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Kent Bernhardt: My Funeral

I’ve been to far too many funerals lately.

Between relatives, family friends, and former classmates, I think I’ve attended at least a dozen funerals during the past year alone.  Far too many people I know are leaving this world, and it’s starting to get overwhelming.

Overwhelming, but not surprising.

As we age, it’s only natural that death and dying begins to play a greater role in our social lives.  This continues until that fateful day we go from being one of the attendees to the guest of honor.

Funerals are the primary way we deal with death and say goodbye.  They’re a very important part of the grieving process, and I suppose that’s why there’s so much pressure to make them so special.

I’ve been to moving funerals filled with a mixture of laughter and tears, and I’ve been to surprisingly impersonal funerals where deceased was barely mentioned.  I prefer the former.

When my father passed away last year, I wanted to speak.  It helped me to talk about dad, and since laughter had been such a large part of his life, I wanted to make sure laughter was present when we celebrated his life.

His pastor gave me a helping hand.  When I told the story of the time dad accidentally clobbered my sister in the forehead with a hammer, the pastor followed with “That explains a lot.”  Because he knew my family well, he took a chance and delivered the perfect funeral moment.

I’ve been thinking about my own funeral – not dwelling on it but thinking about it – and I’d like to make a few early requests.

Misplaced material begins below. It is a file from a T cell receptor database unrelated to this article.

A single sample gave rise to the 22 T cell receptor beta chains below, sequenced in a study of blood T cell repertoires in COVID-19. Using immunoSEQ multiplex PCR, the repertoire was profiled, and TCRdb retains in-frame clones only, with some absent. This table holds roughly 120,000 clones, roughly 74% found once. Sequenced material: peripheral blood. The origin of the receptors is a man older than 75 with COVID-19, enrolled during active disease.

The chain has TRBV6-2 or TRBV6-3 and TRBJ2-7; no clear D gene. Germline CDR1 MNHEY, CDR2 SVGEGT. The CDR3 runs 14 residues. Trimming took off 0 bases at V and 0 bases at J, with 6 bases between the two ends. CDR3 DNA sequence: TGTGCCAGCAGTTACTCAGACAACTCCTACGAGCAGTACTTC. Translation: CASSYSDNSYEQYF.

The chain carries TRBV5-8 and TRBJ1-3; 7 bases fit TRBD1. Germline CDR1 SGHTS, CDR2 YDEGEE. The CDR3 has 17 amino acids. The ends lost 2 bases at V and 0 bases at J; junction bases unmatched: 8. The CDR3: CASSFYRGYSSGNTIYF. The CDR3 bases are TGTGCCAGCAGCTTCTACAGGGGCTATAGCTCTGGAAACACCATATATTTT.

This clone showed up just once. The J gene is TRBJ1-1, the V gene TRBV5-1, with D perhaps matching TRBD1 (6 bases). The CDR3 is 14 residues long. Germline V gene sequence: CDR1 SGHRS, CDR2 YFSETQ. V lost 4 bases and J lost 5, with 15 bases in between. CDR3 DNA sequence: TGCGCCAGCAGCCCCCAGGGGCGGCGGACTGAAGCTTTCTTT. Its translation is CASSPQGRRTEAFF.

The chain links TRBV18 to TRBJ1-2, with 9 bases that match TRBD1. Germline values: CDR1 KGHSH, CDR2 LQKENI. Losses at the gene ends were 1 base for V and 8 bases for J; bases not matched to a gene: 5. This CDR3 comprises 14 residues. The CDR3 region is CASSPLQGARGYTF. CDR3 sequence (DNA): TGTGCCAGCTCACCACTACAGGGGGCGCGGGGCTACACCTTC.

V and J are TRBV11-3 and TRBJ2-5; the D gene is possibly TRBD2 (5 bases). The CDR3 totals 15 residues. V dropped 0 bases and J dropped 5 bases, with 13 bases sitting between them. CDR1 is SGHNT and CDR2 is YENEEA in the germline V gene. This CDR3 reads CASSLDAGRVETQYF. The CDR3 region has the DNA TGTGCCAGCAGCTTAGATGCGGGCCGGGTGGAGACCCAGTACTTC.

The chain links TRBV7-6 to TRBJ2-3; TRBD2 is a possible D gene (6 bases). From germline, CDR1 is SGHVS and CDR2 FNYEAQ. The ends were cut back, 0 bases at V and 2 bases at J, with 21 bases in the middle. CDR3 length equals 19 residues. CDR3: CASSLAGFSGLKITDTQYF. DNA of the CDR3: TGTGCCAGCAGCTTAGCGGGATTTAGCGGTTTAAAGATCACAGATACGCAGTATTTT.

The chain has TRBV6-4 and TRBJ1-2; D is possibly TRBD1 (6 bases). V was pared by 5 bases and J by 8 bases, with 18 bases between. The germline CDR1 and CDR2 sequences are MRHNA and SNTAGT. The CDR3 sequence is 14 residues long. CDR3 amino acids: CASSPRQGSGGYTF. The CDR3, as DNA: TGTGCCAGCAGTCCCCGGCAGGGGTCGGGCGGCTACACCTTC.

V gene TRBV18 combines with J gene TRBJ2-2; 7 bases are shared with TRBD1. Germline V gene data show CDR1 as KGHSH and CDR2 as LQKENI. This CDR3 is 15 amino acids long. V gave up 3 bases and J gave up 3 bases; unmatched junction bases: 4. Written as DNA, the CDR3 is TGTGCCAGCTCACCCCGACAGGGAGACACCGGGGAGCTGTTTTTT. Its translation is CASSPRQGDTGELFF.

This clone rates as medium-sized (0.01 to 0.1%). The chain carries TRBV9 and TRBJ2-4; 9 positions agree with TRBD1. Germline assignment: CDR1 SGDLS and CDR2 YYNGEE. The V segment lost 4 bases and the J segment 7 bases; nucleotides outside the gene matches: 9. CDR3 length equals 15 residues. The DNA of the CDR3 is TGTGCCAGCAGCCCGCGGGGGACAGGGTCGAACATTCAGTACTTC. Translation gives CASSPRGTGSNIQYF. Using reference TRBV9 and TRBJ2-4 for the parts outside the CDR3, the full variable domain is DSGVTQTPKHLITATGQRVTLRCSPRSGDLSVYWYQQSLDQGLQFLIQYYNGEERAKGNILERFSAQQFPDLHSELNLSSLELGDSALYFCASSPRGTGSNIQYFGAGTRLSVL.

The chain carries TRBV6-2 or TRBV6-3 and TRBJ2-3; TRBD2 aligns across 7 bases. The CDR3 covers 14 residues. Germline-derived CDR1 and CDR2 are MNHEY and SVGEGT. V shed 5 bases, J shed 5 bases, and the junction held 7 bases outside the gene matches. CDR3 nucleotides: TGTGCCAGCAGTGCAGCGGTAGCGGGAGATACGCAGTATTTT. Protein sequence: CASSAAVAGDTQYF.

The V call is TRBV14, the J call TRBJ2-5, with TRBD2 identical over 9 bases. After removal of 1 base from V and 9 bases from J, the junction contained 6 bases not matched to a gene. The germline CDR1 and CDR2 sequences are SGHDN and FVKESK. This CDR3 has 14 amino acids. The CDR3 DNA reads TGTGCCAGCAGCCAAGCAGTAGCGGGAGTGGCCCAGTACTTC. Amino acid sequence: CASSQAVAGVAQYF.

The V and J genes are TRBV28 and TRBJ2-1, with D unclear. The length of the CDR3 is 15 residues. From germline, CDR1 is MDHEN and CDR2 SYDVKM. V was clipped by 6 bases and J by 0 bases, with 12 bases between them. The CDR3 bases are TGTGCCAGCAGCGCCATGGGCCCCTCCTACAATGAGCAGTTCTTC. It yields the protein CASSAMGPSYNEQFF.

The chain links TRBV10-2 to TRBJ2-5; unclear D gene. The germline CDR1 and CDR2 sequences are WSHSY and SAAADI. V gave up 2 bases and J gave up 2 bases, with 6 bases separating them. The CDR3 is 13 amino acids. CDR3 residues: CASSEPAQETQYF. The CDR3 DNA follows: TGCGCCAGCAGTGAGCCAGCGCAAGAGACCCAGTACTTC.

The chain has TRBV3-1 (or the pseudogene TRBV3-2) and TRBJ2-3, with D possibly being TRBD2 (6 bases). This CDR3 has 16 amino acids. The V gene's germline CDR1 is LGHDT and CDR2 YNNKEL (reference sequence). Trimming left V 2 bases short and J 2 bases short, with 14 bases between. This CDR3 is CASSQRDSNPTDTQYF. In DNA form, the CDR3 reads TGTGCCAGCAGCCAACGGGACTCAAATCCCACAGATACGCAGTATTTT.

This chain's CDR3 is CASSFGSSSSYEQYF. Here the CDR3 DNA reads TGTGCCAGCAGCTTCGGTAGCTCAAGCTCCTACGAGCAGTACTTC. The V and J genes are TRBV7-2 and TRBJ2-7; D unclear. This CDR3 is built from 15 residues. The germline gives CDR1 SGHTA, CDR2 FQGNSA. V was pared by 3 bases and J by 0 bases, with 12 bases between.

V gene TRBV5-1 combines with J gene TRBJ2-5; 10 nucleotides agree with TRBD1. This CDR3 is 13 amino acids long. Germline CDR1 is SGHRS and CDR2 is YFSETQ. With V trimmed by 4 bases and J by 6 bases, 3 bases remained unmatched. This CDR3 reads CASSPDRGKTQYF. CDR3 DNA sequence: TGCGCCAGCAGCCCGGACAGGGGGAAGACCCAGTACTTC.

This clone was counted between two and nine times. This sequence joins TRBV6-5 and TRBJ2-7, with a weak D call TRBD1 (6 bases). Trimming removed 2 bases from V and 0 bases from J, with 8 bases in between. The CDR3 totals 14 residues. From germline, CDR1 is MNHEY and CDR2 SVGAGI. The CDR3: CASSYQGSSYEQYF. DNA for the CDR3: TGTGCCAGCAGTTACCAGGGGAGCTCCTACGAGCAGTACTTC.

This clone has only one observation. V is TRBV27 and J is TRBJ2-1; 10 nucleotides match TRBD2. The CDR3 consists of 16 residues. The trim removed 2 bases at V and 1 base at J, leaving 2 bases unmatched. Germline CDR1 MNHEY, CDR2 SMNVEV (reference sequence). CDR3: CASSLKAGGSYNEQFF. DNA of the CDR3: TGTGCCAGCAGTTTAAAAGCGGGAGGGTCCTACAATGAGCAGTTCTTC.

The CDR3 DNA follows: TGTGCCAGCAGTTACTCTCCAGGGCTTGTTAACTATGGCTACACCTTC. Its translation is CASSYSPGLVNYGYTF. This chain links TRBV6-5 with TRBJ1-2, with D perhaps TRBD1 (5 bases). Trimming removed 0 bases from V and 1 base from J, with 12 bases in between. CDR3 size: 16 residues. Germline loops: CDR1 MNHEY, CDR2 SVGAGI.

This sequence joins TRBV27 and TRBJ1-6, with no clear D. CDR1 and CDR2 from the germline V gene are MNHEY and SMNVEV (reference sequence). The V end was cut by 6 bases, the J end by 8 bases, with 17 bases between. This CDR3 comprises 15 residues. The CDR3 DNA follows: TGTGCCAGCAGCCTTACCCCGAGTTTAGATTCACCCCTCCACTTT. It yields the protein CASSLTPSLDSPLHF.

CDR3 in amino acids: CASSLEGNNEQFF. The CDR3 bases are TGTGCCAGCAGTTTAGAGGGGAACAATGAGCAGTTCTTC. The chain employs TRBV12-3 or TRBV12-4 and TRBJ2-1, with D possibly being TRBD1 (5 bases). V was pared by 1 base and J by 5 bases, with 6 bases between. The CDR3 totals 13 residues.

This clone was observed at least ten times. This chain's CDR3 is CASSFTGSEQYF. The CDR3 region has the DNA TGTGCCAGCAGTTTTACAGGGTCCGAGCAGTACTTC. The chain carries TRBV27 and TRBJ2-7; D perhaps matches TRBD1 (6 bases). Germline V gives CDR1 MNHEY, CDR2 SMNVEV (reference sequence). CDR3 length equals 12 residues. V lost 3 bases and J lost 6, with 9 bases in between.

First, in my written obituary, please just say that I died.  It’s simple and to the point.  Many obituaries use flowery language to state the obvious.

I’m OK with “He passed away”, but please don’t say that I “expired”.  A driver’s license expires.  A gallon of milk expires.  People don’t expire.

Also, don’t say that I “sprouted wings and flew home to be with Jesus”, or anything like that.  I know people mean well when they do that, but it’s a little over the top if you ask me.

Just use my regular name in the written obituary.  A lot of people throw in a nickname or two.  It’s all right if that’s the only way people knew you, but I’d prefer you leave it out of mine.

I don’t think it’s anybody’s business that for a while in junior high school one of my friends started calling me “Nature Boy”, and I certainly don’t want it in my obituary.  I also still don’t know why he called me that.

When it comes to the music at my funeral, sing what you like.  I have two personal favorite hymns that I like to sing, but since I won’t be in a singing mood, you are under no obligation to choose my favorite music.

I was at a funeral once where someone sang “I’m So Glad We Had This Time Together”, the old Carol Burnett ending theme.  I actually thought that was a nice touch, and if you listen to the words, it’s appropriate.  In fact, go ahead and put that on my list.

I know funerals are serious business for most, but please feel free to laugh during mine.  There are a lot of goofy stories out there about me, and some of them are actually true.

Finally, I want no fighting over what I leave behind.  There should be enough leftover debts for everyone, and they can be distributed equally among all the attendees of my memorial service.

I close with the best funeral request I ever heard.  It comes from the late comedian Don Adams of “Get Smart” fame.

“When I die, I don’t want an elaborate, formal service with lots of flowers.  I just want a few of my closest friends to get together, join hands – and try to bring me back to life.”

Kent Bernhardt lives in Salisbury


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